What Nutrients And Foods Strengthen Hair?

The way we eat has a direct impact on the health of the hair: if it receives the vitamins and other elements it needs, its appearance and structure will be optimal, as long as there are no pre-existing conditions. But do you know exactly which nutrients and foods strengthen hair?

Why are nutrients so important?

Surely you have heard of building, regulating and energetic foods.

The nutrients we receive from food are responsible for our metabolism and body to function. These elements provide us with energy, create the structures that make up our bodies, and regulate biochemical reactions.

The nutrients that allow all this to happen normally are divided into:

  • Macronutrients: proteins, carbohydrates and fats, components that our body requires daily in high doses.
  • Micronutrients: vitamins and minerals, which must arrive in lower amounts but also every day.

A varied and balanced diet , such as the Mediterranean diet, can provide all these nutrients without problems . However, age and key vital moments such as pregnancy or lactation must be taken into account.

When a person does not cover the nutritional needs that their body asks for, problems such as anemia can appear . One of the effects of this type of imbalance is a loss of strength and/or shine of the hair to the point of suffering a specific or prolonged loss.

Nutrients and foods that strengthen hair

Now that we know why nutrients are so important and the direct impact that diet has on hair health, it is time to mention those foods that strengthen hair. We’ll walk you through the various nutrients you need to stay healthy inside and out.

  • Amino acids: keys to hair growth. Meat, fish, eggs, cereals, nuts and legumes are its main sources. You can also get them through brewer’s yeast.
  • Sulfur: active element in the formation of keratin, so it will help you strengthen hair. Cruciferous vegetables (cabbages, broccoli, etc.) are rich in sulfur, as are onions, garlic, fish, meat, red fruits, milk, and nuts.
  • Calcium: another important element to maintain strong hair. Dairy products are reputed to be very rich in calcium, but you must take into account the large percentage that you will find in fish such as sardines or salmon, spinach, watercress, soybeans, sesame seeds, and nuts such as almonds.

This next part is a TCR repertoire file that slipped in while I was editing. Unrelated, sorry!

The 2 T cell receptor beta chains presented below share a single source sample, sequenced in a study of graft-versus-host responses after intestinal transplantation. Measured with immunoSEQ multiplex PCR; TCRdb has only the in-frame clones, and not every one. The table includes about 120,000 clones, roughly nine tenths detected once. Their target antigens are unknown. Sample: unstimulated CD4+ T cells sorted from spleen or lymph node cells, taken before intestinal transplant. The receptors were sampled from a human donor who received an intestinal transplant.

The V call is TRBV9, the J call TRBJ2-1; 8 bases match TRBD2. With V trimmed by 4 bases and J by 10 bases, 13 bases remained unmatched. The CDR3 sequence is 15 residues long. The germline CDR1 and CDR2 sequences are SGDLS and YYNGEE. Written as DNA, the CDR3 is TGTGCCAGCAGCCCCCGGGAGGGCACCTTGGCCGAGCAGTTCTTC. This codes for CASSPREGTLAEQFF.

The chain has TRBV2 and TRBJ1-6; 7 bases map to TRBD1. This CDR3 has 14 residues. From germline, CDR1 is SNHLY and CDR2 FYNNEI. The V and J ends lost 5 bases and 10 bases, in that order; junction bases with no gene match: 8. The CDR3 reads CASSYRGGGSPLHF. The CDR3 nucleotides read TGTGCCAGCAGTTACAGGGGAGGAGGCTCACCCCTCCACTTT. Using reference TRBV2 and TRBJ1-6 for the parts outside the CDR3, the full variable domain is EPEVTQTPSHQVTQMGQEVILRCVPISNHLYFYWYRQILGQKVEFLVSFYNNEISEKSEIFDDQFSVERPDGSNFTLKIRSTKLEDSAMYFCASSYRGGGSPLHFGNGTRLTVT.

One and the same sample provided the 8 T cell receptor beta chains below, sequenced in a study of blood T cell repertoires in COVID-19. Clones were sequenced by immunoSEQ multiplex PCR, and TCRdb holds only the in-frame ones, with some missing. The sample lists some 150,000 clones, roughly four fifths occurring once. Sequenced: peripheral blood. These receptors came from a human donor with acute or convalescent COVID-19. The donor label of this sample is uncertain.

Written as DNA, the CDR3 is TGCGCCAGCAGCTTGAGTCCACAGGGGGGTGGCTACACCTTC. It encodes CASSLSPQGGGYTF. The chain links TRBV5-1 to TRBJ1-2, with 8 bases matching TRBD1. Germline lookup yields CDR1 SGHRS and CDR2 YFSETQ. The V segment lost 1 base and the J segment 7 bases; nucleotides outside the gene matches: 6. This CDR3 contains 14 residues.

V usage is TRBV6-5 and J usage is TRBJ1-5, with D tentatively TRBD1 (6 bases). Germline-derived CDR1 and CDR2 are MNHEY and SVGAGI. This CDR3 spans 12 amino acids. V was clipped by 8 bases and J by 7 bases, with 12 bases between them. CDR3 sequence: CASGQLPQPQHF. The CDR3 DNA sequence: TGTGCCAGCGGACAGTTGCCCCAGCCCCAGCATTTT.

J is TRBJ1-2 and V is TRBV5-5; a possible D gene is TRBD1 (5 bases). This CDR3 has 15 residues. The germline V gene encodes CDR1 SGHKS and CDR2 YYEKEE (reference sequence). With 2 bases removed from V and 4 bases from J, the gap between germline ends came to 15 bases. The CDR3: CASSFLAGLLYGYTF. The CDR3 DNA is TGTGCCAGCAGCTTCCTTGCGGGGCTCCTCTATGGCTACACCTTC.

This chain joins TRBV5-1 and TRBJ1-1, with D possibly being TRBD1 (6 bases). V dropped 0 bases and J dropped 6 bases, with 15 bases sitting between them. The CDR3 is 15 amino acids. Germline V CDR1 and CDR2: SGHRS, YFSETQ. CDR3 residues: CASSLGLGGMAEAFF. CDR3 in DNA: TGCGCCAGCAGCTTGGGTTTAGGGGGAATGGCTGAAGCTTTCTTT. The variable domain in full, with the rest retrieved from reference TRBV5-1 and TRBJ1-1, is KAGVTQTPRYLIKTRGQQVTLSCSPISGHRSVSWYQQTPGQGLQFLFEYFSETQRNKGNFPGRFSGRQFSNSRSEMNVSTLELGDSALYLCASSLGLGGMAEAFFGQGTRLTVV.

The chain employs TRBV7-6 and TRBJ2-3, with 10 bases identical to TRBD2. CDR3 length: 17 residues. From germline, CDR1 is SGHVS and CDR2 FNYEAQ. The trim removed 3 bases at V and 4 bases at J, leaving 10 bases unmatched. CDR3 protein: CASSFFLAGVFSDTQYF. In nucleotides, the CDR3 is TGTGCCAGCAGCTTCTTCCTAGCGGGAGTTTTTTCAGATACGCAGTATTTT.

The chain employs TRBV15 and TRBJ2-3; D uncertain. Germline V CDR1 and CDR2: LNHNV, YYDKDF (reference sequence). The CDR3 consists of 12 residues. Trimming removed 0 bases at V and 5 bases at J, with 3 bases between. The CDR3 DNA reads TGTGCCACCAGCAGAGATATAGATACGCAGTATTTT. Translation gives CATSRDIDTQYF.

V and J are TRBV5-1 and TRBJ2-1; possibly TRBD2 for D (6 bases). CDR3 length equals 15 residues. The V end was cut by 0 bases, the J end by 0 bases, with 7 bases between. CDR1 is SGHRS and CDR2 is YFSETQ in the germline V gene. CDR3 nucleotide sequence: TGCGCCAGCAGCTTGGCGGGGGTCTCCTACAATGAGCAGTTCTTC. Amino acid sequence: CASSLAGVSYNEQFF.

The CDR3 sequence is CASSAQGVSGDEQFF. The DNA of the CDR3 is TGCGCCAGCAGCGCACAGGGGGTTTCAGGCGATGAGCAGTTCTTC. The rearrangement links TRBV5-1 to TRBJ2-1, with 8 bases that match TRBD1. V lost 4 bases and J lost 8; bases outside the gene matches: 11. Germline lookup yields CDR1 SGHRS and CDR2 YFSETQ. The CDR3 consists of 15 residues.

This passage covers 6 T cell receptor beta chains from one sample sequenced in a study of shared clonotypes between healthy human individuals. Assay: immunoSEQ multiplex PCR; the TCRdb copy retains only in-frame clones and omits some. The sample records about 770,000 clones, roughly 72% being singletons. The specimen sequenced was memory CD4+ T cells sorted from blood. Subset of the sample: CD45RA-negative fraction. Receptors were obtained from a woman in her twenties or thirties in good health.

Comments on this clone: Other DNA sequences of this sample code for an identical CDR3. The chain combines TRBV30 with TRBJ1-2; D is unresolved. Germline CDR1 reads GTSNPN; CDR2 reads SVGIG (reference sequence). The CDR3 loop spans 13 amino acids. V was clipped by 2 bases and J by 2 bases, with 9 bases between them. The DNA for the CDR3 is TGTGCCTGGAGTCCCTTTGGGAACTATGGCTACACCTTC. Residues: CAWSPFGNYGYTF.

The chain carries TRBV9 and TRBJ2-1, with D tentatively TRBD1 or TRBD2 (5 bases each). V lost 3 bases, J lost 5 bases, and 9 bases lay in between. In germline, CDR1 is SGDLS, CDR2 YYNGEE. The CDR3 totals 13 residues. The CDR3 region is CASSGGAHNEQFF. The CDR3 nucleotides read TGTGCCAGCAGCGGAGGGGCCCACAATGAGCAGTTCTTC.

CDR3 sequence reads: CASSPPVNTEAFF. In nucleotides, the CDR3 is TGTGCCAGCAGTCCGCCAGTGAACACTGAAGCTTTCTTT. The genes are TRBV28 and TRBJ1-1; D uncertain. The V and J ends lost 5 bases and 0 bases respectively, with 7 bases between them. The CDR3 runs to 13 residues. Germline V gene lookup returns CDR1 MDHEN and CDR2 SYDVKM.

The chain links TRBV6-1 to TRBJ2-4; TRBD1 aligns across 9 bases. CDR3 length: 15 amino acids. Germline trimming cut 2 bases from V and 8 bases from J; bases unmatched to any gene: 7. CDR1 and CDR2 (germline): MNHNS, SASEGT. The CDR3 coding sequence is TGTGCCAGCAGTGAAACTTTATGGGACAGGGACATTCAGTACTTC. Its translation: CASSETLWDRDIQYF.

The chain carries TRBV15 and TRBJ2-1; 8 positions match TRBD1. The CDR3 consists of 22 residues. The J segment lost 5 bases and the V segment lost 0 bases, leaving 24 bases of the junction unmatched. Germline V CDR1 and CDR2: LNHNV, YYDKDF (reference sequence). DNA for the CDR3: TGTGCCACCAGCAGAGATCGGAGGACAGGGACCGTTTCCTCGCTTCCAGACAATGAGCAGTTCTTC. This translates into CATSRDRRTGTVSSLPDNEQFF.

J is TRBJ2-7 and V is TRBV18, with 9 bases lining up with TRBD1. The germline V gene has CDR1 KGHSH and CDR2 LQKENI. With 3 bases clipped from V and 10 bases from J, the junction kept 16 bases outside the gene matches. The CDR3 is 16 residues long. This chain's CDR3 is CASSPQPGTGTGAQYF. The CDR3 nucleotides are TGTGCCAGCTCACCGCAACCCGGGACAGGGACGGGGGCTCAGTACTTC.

• Iron: helps prevent hair loss and is easy to include in the diet, for example through nuts and seeds such as pumpkin, spinach, legumes, shellfish, tofu, and dark chocolate, among others.
  • Potassium: plays a fundamental role in hair hydration by retaining water. Soybeans, pistachios, sweet potatoes, cardoons and bananas are rich in this mineral.
  • Proteins: they are in charge of renewing tissues and cells, which is why they are essential for hair growth! Meat and fish are always cited as a source of protein, but more and more voices are being heard in favor of introducing vegetable protein, present in legumes, nuts, yeast (both brewer’s and nutritional), spirulina or quinoa.
  • Vitamin A: is responsible for the maintenance of cells and is found in dairy, meat, fish, fruits, legumes and eggs.
  • Vitamin B1 (Thiamine): metabolizes amino acids and helps growth. Whole grains and brewer’s yeast have it in good proportion.
  • Vitamin B2 (Riboflavin): promotes growth functions and energy metabolism. It is present in dairy, eggs or whole grains.
  • Vitamin B3 (Niacin): is an active part of amino acid metabolism and tissue respiration. They are introduced into the diet with yeast, oily fish, cereals or legumes.
  • Vitamin B5 (pantothenic acid): participates in energy metabolism reactions and helps combat stress by producing cortisol. It is present in foods rich in protein.
  • Vitamin B6 (Pyridoxine): It is involved in the metabolization of amino acids and is found in fish, dairy products, nuts and liver.
  • Vitamin B9 (Folic Acid): helps fight hair loss. It is found in green leafy vegetables such as spinach, legumes, chestnuts, or whole grains.
  • Vitamin E – Known as the “anti-aging vitamin” it plays an important role in the circulation of the hair follicles. Olive oil and whole grains are rich in this nutrient.
  • Vitamin F: it is a group of fatty acids that restores the skin’s natural barrier, minimizing seborrhea, thus controlling the appearance of dandruff. Nuts are key to obtaining it.
  • Vitamin H (Biotin): participates in cell growth, helping to prevent hair loss and nourishing hair. Liver, eggs, oily fish or peas are great sources of this vitamin, also called B7.
  • Zinc: Helps hair grow and stay strong. This mineral is present in nuts such as hazelnuts, walnuts and chestnuts, but also in liver, oysters, oats and brewer’s yeast.

If you want to continue reading about the foods and nutrients that care for the health of your hair, also check out our post This summer, eat lighter and fill your hair with vitamins.

Minoelements to reinforce the assimilation of nutrients

Throughout life, there are times when we may need extra nutrients because we are not receiving them from food or we cannot metabolize them well for other reasons.

For example, adolescents, experiencing such profound changes due to growth, may also experience episodes of hair loss. This can be increased by the stress generated by this situation.

Another moment in which diet plays a key role is during menopause: it may be necessary to review the diet to introduce nutrients that are not being paid attention to, such as iron, the absence of which causes changes in the hair.

Also Read: 10 Natural Recipes To Straighten Your Hair

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